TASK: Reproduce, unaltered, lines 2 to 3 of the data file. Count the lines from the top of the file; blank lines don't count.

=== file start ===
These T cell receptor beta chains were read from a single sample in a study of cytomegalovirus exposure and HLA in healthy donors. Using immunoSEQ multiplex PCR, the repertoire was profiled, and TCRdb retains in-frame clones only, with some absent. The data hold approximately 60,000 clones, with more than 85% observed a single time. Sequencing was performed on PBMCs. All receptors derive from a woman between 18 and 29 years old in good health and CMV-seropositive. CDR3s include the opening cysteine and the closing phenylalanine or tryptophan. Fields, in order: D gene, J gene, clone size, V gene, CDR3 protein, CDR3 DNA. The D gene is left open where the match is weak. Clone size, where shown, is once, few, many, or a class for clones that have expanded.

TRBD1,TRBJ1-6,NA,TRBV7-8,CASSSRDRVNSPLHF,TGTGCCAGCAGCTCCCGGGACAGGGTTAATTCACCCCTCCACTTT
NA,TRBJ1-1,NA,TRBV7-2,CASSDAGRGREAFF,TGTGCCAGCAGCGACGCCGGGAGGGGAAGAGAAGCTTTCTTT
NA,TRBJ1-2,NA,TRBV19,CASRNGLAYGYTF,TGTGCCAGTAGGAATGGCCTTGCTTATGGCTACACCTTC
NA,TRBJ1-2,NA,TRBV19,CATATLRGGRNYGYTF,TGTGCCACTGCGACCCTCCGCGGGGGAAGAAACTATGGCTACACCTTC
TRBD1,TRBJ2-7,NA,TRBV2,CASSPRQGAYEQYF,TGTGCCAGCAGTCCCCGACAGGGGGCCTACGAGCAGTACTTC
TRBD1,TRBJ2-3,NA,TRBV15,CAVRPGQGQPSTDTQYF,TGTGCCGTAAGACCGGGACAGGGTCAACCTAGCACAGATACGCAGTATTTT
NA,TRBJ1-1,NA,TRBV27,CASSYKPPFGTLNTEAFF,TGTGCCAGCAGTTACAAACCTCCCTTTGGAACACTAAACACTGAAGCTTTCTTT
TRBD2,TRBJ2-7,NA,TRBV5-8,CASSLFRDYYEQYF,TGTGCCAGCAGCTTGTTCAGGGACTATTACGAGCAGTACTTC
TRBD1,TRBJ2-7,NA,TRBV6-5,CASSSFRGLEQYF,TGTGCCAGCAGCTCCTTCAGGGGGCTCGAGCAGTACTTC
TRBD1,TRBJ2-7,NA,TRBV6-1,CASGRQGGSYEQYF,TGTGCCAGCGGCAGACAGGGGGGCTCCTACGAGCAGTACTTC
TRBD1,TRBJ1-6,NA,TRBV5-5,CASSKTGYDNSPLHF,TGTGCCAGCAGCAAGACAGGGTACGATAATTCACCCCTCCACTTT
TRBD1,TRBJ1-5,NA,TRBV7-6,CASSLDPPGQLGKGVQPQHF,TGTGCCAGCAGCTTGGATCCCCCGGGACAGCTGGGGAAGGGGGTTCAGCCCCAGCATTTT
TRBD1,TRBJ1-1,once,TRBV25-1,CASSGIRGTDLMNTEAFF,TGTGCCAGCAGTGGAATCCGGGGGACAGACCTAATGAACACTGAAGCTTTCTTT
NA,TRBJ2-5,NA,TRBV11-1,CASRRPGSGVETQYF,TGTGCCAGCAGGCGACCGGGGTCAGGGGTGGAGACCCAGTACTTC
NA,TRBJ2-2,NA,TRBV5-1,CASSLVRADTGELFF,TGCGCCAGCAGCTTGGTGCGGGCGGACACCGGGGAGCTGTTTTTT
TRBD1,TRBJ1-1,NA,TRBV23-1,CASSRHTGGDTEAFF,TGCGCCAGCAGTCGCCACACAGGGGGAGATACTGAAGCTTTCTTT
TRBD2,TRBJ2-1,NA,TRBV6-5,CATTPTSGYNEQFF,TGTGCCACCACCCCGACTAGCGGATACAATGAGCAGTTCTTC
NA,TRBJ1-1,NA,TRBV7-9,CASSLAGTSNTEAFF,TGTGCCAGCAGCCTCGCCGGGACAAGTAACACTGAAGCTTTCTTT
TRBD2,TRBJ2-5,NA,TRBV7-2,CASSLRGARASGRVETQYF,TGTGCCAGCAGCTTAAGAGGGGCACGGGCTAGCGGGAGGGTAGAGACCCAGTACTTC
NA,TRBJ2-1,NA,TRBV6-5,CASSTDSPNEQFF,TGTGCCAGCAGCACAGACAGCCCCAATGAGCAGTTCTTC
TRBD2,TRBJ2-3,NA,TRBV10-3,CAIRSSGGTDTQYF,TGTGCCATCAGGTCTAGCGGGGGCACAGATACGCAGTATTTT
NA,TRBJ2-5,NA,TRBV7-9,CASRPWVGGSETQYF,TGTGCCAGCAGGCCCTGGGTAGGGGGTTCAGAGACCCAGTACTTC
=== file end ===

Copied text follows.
TRBD1,TRBJ1-6,NA,TRBV7-8,CASSSRDRVNSPLHF,TGTGCCAGCAGCTCCCGGGACAGGGTTAATTCACCCCTCCACTTT
NA,TRBJ1-1,NA,TRBV7-2,CASSDAGRGREAFF,TGTGCCAGCAGCGACGCCGGGAGGGGAAGAGAAGCTTTCTTT